Dignity Action Day 2014

Dignity Action Day is an annual opportunity for health and social care workers, and members of the public to uphold people's rights to dignity and provide a truly memorable day for people who use care services.

Below are just some of the events that occurred during February 2014 to celebrate Dignity Action Day and the importance of Dignity, Compassion and Respect in our interactions with others.

It has been impossible to include everything that happened, so if you are not mentioned below your contribution was no less valuable, and there are many more stories on the website.

The National Dignity Council would like to express their heartfelt thanks to all those who took the trouble to arrange an event to highlight the principles of Dignity and look forward to hearing stories of how Dignity Action Day was just the beginning of an ongoing change in culture and approach as well as a celebration of what has already been achieved.

Please also view our Memory book page for more of the activities that have happened in 2014.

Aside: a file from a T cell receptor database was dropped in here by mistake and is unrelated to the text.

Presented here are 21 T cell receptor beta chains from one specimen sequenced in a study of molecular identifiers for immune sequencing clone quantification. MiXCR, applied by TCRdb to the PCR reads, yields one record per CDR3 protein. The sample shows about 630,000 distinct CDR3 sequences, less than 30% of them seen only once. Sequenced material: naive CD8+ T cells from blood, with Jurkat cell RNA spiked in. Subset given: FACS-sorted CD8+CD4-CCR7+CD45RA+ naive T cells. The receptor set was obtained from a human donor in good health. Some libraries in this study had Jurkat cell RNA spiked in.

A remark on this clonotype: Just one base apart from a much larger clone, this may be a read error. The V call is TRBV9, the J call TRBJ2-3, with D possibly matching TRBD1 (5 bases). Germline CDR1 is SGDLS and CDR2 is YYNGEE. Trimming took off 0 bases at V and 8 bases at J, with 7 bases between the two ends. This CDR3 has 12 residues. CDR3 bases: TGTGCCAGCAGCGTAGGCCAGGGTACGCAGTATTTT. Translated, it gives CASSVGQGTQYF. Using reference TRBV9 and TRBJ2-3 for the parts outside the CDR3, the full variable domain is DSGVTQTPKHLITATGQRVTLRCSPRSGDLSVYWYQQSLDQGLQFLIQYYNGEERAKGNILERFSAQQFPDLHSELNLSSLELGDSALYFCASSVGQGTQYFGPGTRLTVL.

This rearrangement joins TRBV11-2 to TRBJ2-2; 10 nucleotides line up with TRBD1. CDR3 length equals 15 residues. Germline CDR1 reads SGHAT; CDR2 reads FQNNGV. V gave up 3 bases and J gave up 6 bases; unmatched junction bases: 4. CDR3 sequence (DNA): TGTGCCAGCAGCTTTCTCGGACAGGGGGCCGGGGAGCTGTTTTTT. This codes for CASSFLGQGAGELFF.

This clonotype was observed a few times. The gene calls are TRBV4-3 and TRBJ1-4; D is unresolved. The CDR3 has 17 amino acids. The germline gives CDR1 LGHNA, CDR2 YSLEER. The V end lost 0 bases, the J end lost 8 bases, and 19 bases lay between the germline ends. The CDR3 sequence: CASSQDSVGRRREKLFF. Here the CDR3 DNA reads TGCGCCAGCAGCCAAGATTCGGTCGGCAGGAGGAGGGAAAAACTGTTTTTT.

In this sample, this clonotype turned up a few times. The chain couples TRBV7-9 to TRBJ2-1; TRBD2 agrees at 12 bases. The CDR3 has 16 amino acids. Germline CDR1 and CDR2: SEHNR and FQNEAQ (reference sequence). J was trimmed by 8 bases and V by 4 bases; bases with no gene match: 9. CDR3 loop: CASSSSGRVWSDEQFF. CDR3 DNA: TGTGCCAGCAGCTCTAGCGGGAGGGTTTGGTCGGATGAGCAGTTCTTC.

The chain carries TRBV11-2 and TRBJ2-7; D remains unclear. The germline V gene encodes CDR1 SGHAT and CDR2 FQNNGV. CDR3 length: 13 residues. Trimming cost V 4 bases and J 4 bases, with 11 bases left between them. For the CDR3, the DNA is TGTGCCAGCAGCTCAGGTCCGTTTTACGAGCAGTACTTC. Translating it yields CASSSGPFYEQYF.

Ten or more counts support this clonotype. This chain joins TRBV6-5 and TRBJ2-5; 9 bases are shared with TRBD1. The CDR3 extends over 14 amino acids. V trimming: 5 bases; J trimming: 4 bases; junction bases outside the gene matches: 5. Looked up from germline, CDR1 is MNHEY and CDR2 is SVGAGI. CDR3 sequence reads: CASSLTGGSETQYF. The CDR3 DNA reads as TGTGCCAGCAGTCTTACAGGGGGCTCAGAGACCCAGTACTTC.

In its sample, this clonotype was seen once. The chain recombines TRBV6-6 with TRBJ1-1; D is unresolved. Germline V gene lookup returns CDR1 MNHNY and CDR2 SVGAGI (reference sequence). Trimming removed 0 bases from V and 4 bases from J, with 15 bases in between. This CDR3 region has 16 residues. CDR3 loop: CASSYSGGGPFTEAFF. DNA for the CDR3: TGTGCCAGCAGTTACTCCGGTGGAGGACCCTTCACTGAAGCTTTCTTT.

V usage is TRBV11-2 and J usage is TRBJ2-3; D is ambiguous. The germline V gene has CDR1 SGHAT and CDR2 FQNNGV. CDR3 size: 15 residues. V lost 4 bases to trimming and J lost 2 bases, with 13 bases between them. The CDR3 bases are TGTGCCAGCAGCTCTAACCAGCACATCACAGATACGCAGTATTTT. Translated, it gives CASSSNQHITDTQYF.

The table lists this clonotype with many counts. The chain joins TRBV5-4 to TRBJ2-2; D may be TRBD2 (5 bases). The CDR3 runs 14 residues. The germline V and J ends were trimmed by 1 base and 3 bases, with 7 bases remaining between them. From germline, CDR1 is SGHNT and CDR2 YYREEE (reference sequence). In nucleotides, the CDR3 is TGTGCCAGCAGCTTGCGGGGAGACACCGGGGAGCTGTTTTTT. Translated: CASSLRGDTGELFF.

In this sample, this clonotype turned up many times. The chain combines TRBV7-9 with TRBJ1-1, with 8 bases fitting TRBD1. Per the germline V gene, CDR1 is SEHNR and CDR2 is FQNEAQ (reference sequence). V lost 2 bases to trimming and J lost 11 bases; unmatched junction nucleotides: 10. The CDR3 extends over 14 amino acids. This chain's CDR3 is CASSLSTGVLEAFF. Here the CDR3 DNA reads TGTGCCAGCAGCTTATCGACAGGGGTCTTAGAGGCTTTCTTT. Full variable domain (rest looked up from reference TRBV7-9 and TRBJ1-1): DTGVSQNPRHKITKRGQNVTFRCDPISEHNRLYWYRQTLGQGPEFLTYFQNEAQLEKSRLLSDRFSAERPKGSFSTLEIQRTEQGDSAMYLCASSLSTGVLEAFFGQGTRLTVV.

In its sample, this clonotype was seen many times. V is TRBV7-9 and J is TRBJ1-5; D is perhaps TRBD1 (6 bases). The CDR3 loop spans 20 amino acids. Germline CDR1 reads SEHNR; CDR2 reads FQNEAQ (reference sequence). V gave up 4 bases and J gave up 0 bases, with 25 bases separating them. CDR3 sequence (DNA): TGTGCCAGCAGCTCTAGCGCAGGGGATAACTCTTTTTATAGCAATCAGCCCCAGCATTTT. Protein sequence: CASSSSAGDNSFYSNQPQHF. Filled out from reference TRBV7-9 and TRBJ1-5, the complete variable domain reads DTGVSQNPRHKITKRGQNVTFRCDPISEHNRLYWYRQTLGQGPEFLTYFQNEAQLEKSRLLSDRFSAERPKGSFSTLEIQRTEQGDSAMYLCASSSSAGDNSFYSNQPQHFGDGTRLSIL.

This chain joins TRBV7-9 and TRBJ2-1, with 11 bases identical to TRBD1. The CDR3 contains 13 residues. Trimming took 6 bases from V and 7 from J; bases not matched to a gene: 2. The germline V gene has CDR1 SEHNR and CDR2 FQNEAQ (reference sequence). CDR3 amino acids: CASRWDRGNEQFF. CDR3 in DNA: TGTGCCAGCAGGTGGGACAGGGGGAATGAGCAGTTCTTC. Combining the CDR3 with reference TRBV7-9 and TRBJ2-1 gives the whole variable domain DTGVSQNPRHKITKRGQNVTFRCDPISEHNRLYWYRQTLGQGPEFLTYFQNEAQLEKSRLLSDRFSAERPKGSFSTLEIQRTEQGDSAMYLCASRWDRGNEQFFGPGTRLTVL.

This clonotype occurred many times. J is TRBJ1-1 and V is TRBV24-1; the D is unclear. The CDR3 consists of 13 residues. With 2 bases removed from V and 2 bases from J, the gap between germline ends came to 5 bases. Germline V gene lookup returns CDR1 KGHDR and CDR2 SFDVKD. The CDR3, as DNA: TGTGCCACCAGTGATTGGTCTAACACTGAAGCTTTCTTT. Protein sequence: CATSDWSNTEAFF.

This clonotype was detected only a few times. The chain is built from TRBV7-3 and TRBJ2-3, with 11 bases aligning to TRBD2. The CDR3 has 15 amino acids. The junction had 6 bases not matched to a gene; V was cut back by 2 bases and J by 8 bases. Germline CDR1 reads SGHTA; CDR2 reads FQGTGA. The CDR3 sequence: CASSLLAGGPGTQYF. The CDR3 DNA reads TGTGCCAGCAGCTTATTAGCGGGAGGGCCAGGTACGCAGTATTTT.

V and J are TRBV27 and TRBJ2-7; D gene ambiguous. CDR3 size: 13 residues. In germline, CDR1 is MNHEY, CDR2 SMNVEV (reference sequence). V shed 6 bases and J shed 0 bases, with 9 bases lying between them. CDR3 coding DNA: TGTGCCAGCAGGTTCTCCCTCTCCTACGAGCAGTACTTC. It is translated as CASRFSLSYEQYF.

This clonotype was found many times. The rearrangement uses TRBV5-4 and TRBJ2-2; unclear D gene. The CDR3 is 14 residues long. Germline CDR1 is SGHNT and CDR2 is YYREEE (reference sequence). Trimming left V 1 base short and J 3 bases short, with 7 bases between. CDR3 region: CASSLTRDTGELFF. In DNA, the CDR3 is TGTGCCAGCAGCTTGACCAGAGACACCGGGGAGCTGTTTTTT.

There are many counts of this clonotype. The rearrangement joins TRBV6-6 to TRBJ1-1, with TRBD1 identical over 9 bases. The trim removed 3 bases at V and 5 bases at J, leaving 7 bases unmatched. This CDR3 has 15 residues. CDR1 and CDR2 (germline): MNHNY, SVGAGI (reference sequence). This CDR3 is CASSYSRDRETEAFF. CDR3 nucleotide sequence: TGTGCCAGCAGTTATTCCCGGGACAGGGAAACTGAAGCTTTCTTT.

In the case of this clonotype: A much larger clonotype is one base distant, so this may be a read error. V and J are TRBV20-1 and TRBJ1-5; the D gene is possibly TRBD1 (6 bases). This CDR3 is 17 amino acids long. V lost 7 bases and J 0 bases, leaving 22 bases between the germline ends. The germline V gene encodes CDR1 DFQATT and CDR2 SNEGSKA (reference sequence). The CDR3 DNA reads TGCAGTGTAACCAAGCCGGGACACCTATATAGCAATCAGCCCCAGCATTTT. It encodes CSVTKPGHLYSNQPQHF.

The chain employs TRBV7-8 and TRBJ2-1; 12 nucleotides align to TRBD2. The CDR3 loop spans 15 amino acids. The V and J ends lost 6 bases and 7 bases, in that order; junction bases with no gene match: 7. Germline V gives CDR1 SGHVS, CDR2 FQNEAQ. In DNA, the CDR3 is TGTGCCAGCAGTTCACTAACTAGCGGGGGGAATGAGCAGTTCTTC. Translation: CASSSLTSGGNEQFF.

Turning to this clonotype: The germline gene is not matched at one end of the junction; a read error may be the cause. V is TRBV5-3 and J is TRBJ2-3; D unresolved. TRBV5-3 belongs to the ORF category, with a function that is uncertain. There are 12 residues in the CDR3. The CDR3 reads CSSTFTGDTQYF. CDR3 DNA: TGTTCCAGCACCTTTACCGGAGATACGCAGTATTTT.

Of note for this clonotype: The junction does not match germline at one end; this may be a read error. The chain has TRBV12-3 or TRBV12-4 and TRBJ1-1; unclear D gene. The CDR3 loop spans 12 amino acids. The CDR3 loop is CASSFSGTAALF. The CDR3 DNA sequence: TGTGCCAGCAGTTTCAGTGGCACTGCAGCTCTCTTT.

Trust supports Dignity Action Day with party

Trust partyService users and staff at a health trust celebrated national Dignity Action Day with a special activity day which illustrated the importance of dignity and respect.

To mark the occasion, service users at Northumberland, Tyne and Wear NHS Foundation Trust, designed invitations to the celebrations which took place at the trust's autism service facility at Northgate Hospital in Morpeth.

Some of the activities included competitions, making posters and baking, and everyone attending was asked to make a dignity pledge which was displayed on the 'Pledge Wall'.

Guests were invited to enjoy snacks made by service users and staff as part of a special 'Digni-tea' party. Other activities on the day included games, dancing, singing, and there was also a raffle.

Hello campers... Hi-De-Hi welcome in Keighley

Hi-De-Hi"Hi-De-Hi!" was the greeting for elderly users of a Keighley day centre. Yellowcoats entertained regulars at Holmewood Resource Centre to tie in with national Dignity Action Day.

The centre's staff dressed up as hosts from the TV sitcom Hi-De-Hi!, which was set in a fictional holiday camp during the 1950s.